3 Ways to Create Inclusive Holiday Policies

For years there has been a move in the U.S. to add a new holiday to the federal calendar, one that supporters hope will become as ingrained in public consciousness as the holiday it’s intended to replace. Indigenous Peoples’ Day was put forth as a more equitable and inclusive alternative to Columbus Day, which is now seen by many as honoring a moment that ushered in American colonization and its associated offenses. Indigenous Peoples’ Day is intended to honor the deeply wronged indigenous population.

As a federally recognized holiday, Columbus Day has always been honored with paid time off, forcing many employees to acknowledge a holiday they don’t support. This raises questions regarding equitable paid-time-off policies, both globally and in the U.S. After all, many people don’t celebrate Christmas, but it’s honored with PTO across many industries and organizations. Meanwhile, religious minorities around the world struggle to find the time they need to celebrate their holidays.

So what steps can HR take to rectify these inequities?

“It’s so important to ensure that everyone in your organization’s workplaces around the world can take some time to celebrate holidays that they cherish,” says Dania Shaheen, vice president of strategy and people operations at Kazoo. “HR can play such a huge role in laying that foundation.”

Here are some steps you can take to ensure equitable holiday policies at your organization.

Offer Flexible PTO

In addition to regional government-mandated holidays, employees should have the option to take a few days off per year as needed for personally recognized holidays. “Flexible PTO means that employees take paid time off when they need it — they don’t accrue time off and they don’t have a limited number of days to use each year,” says Christina Galoozis, media relations and content marketing manager at West Monroe Partners. “This policy is based on a two-way street of trust and empowerment between the organization and its employees.”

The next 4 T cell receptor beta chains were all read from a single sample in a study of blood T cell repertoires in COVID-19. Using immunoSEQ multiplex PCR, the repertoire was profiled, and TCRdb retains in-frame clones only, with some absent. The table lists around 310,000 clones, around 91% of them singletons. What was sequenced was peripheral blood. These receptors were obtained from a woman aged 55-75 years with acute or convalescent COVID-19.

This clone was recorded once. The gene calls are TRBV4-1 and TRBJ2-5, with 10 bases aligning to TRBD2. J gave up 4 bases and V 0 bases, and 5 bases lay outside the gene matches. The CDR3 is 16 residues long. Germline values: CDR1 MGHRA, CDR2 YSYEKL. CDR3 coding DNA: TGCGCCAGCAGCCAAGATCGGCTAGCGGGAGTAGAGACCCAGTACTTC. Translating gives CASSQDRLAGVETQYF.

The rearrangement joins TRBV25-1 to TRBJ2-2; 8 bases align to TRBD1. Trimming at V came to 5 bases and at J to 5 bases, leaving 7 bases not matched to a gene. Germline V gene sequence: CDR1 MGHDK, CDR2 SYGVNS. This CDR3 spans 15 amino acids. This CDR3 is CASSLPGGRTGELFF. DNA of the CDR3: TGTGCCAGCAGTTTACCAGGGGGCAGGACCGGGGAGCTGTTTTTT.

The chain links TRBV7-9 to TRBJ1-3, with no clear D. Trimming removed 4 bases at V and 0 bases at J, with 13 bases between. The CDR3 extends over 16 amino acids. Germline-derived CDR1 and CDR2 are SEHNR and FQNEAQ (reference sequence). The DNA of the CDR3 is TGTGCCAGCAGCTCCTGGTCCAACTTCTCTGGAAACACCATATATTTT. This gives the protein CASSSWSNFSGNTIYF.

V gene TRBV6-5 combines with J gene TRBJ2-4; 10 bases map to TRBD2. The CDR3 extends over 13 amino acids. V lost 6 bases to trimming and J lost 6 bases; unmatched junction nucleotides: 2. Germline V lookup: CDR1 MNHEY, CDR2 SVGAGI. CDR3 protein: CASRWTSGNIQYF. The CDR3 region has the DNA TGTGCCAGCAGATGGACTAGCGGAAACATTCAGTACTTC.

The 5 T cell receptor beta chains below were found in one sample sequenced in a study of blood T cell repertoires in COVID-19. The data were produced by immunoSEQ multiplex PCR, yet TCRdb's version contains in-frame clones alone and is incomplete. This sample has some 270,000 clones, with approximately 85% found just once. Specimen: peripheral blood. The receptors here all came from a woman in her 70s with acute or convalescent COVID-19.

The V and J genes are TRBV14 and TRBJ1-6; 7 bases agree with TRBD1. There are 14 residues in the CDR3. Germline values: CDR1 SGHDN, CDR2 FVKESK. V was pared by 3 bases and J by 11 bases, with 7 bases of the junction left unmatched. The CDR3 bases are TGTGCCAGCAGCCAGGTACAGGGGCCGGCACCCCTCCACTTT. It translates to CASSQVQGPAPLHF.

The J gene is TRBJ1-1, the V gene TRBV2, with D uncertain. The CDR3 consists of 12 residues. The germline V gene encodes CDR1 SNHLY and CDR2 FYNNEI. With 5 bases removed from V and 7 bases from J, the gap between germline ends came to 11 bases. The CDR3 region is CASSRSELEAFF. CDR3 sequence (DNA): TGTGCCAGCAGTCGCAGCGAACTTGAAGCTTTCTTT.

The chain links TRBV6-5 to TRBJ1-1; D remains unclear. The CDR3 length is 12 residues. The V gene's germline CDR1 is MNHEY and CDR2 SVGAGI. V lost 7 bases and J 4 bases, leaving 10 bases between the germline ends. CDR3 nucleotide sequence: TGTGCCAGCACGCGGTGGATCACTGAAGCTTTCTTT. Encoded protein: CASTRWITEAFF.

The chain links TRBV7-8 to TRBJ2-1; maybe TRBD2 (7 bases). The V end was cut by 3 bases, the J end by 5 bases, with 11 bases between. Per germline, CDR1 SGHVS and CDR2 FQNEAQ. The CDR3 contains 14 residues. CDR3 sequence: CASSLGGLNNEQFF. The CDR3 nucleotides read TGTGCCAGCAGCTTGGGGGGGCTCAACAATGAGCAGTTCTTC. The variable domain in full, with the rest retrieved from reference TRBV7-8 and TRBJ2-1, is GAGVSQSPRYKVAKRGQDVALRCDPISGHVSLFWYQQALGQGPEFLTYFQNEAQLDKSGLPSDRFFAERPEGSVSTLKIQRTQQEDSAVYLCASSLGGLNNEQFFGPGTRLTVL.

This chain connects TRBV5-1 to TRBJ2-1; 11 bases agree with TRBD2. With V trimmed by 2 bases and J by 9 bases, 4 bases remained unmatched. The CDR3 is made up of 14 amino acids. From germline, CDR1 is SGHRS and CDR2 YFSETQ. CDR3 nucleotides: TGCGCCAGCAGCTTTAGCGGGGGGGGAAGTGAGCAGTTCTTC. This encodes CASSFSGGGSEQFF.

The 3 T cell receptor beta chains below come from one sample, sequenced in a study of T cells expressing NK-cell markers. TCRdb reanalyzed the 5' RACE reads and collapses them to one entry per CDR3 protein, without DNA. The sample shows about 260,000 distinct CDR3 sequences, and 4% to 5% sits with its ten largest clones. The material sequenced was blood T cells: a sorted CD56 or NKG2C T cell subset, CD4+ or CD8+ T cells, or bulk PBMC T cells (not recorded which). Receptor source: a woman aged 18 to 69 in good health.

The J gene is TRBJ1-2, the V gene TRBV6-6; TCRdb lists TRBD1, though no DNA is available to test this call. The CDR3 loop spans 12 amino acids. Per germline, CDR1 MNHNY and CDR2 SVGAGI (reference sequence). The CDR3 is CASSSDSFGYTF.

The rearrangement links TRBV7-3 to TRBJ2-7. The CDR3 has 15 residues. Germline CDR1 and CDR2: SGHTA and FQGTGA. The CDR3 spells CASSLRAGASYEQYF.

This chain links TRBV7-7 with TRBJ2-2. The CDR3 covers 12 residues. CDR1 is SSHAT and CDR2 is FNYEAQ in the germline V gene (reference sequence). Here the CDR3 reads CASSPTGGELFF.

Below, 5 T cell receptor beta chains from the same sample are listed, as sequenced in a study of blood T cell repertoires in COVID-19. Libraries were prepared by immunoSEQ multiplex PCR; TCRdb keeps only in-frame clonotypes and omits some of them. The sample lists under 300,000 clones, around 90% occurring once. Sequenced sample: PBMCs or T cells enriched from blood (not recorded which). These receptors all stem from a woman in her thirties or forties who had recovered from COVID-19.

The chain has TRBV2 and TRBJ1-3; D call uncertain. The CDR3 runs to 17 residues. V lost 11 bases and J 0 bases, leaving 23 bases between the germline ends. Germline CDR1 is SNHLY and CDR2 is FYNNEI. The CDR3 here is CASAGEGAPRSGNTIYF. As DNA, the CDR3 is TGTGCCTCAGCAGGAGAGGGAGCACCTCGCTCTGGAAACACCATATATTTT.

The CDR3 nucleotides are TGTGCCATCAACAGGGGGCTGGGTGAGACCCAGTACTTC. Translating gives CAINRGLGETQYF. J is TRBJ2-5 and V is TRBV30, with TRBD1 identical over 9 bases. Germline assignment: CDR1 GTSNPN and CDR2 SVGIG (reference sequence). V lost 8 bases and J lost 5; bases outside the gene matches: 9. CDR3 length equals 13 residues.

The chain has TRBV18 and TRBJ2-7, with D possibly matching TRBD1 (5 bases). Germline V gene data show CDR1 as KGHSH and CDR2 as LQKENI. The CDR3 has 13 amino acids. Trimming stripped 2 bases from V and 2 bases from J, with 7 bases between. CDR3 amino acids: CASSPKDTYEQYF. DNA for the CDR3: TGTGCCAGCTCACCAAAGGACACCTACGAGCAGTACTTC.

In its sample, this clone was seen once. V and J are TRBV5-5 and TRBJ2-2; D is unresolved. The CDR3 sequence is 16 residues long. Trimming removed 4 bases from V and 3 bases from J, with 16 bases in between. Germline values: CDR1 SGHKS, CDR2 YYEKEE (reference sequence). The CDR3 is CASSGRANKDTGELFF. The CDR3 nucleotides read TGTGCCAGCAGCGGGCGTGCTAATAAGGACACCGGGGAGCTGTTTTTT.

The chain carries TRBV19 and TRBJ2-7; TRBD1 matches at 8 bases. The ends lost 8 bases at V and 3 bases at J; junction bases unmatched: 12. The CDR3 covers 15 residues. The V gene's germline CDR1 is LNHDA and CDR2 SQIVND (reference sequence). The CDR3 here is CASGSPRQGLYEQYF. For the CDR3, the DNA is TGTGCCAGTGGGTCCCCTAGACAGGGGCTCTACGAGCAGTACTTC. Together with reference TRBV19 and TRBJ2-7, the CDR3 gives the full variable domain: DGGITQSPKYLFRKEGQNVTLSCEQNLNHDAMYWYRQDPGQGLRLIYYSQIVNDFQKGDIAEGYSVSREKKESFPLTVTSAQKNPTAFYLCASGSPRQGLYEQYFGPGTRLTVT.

This is especially important for international companies. Instead of having different designated days off per region and culture, flexible PTO can be applied globally. It also makes holiday observances more inclusive and prevents any one employee from being singled out. It’s critical to empower employees to create their own schedules around their holiday observances.

Trust Your Employees

Trust is a necessary component of flexible PTO, Galoozis says. Your employees trust you to consider and respect their overall quality of life and that extends to religious and cultural holiday observances. Giving your employees agency to observe their holidays shows you care about their overall well-being, not just their contributions during the work week.

“It’s so important to trust your employees to not take advantage of the organization,” Shaheen says. “You can’t know and anticipate every holiday everyone celebrates, but you can respect their right to do so.” This is especially true for global companies. Empowering your employees to take the time they need to spend honoring their cultural and religious traditions with family fosters healthy employee relationships built on trust.

Celebrate with Your Staff

It’s important to acknowledge all of the holidays observed within your workforce. No one observance should be privileged over another. “Part of prioritizing diversity, equity and inclusion is having an open environment in the workplace,” Shaheen says. “Encourage your employees to bring their celebrations and observances to work.”

HR can facilitate a people-first perspective that allows and encourages individuals to be open about their holiday observances. You can even ask employees to share their culture and holidays with coworkers, if they’re comfortable with that. The workplace has to be an open and friendly environment that celebrates differences, Shaheen says. This mindset will help your entire workforce to be more respectful when a coworker might be fasting, which feeds back into employee satisfaction and well-being.